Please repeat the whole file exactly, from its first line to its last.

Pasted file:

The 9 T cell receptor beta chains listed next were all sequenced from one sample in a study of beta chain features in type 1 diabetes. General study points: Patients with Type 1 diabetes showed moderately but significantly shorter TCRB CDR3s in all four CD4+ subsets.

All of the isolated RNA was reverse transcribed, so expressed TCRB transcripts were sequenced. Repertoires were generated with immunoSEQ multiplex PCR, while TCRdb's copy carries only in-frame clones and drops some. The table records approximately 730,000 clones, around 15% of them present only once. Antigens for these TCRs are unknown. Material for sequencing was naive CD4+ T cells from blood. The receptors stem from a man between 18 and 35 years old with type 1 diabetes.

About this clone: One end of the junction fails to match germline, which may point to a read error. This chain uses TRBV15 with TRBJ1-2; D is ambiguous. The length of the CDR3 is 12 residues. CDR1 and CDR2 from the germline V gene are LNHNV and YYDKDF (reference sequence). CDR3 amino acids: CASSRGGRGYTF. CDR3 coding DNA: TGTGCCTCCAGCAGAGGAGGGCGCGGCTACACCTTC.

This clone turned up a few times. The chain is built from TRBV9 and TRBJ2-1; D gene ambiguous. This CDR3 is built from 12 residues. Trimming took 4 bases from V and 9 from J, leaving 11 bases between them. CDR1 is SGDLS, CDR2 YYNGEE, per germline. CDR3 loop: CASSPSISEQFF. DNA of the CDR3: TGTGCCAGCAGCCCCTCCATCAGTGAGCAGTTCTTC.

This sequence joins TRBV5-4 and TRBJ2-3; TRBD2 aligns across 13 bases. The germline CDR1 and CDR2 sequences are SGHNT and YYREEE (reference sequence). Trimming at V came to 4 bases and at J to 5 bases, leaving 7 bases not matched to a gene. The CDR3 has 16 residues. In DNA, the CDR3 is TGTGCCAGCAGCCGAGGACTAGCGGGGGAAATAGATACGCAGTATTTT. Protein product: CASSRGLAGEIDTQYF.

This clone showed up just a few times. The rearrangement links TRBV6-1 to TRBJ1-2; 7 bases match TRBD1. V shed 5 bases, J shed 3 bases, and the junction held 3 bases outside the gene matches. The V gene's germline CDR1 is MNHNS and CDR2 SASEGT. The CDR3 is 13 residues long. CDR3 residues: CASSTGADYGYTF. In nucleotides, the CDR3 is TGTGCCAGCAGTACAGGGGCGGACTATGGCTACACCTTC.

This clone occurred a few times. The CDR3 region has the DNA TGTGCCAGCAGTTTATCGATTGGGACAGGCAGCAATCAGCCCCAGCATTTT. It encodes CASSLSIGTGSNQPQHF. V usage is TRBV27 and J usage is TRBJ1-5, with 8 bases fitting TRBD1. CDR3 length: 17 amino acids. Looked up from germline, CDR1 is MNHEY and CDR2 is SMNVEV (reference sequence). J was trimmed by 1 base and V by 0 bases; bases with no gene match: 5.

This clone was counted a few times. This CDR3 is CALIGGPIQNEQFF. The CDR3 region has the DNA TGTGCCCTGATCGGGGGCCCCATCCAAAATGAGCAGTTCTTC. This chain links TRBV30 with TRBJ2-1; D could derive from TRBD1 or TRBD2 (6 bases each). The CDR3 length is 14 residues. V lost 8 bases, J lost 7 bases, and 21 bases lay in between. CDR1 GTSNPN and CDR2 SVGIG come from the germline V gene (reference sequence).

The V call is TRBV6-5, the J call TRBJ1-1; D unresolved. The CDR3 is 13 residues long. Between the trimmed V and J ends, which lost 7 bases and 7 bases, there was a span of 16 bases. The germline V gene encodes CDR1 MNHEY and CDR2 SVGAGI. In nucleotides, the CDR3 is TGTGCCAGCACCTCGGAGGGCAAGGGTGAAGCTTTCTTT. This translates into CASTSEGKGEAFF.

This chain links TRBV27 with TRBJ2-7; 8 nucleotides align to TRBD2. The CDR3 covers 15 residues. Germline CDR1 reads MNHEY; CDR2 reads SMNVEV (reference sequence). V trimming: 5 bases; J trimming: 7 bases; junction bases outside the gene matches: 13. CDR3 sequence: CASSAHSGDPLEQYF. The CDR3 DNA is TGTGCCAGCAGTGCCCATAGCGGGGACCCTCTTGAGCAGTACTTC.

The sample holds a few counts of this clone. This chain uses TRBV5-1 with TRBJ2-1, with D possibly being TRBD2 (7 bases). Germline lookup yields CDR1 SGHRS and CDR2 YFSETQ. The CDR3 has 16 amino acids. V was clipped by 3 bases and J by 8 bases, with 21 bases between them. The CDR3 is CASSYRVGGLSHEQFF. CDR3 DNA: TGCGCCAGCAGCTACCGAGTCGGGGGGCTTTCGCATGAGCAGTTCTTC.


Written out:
The 9 T cell receptor beta chains listed next were all sequenced from one sample in a study of beta chain features in type 1 diabetes. General study points: Patients with Type 1 diabetes showed moderately but significantly shorter TCRB CDR3s in all four CD4+ subsets.

All of the isolated RNA was reverse transcribed, so expressed TCRB transcripts were sequenced. Repertoires were generated with immunoSEQ multiplex PCR, while TCRdb's copy carries only in-frame clones and drops some. The table records approximately 730,000 clones, around 15% of them present only once. Antigens for these TCRs are unknown. Material for sequencing was naive CD4+ T cells from blood. The receptors stem from a man between 18 and 35 years old with type 1 diabetes.

About this clone: One end of the junction fails to match germline, which may point to a read error. This chain uses TRBV15 with TRBJ1-2; D is ambiguous. The length of the CDR3 is 12 residues. CDR1 and CDR2 from the germline V gene are LNHNV and YYDKDF (reference sequence). CDR3 amino acids: CASSRGGRGYTF. CDR3 coding DNA: TGTGCCTCCAGCAGAGGAGGGCGCGGCTACACCTTC.

This clone turned up a few times. The chain is built from TRBV9 and TRBJ2-1; D gene ambiguous. This CDR3 is built from 12 residues. Trimming took 4 bases from V and 9 from J, leaving 11 bases between them. CDR1 is SGDLS, CDR2 YYNGEE, per germline. CDR3 loop: CASSPSISEQFF. DNA of the CDR3: TGTGCCAGCAGCCCCTCCATCAGTGAGCAGTTCTTC.

This sequence joins TRBV5-4 and TRBJ2-3; TRBD2 aligns across 13 bases. The germline CDR1 and CDR2 sequences are SGHNT and YYREEE (reference sequence). Trimming at V came to 4 bases and at J to 5 bases, leaving 7 bases not matched to a gene. The CDR3 has 16 residues. In DNA, the CDR3 is TGTGCCAGCAGCCGAGGACTAGCGGGGGAAATAGATACGCAGTATTTT. Protein product: CASSRGLAGEIDTQYF.

This clone showed up just a few times. The rearrangement links TRBV6-1 to TRBJ1-2; 7 bases match TRBD1. V shed 5 bases, J shed 3 bases, and the junction held 3 bases outside the gene matches. The V gene's germline CDR1 is MNHNS and CDR2 SASEGT. The CDR3 is 13 residues long. CDR3 residues: CASSTGADYGYTF. In nucleotides, the CDR3 is TGTGCCAGCAGTACAGGGGCGGACTATGGCTACACCTTC.

This clone occurred a few times. The CDR3 region has the DNA TGTGCCAGCAGTTTATCGATTGGGACAGGCAGCAATCAGCCCCAGCATTTT. It encodes CASSLSIGTGSNQPQHF. V usage is TRBV27 and J usage is TRBJ1-5, with 8 bases fitting TRBD1. CDR3 length: 17 amino acids. Looked up from germline, CDR1 is MNHEY and CDR2 is SMNVEV (reference sequence). J was trimmed by 1 base and V by 0 bases; bases with no gene match: 5.

This clone was counted a few times. This CDR3 is CALIGGPIQNEQFF. The CDR3 region has the DNA TGTGCCCTGATCGGGGGCCCCATCCAAAATGAGCAGTTCTTC. This chain links TRBV30 with TRBJ2-1; D could derive from TRBD1 or TRBD2 (6 bases each). The CDR3 length is 14 residues. V lost 8 bases, J lost 7 bases, and 21 bases lay in between. CDR1 GTSNPN and CDR2 SVGIG come from the germline V gene (reference sequence).

The V call is TRBV6-5, the J call TRBJ1-1; D unresolved. The CDR3 is 13 residues long. Between the trimmed V and J ends, which lost 7 bases and 7 bases, there was a span of 16 bases. The germline V gene encodes CDR1 MNHEY and CDR2 SVGAGI. In nucleotides, the CDR3 is TGTGCCAGCACCTCGGAGGGCAAGGGTGAAGCTTTCTTT. This translates into CASTSEGKGEAFF.

This chain links TRBV27 with TRBJ2-7; 8 nucleotides align to TRBD2. The CDR3 covers 15 residues. Germline CDR1 reads MNHEY; CDR2 reads SMNVEV (reference sequence). V trimming: 5 bases; J trimming: 7 bases; junction bases outside the gene matches: 13. CDR3 sequence: CASSAHSGDPLEQYF. The CDR3 DNA is TGTGCCAGCAGTGCCCATAGCGGGGACCCTCTTGAGCAGTACTTC.

The sample holds a few counts of this clone. This chain uses TRBV5-1 with TRBJ2-1, with D possibly being TRBD2 (7 bases). Germline lookup yields CDR1 SGHRS and CDR2 YFSETQ. The CDR3 has 16 amino acids. V was clipped by 3 bases and J by 8 bases, with 21 bases between them. The CDR3 is CASSYRVGGLSHEQFF. CDR3 DNA: TGCGCCAGCAGCTACCGAGTCGGGGGGCTTTCGCATGAGCAGTTCTTC.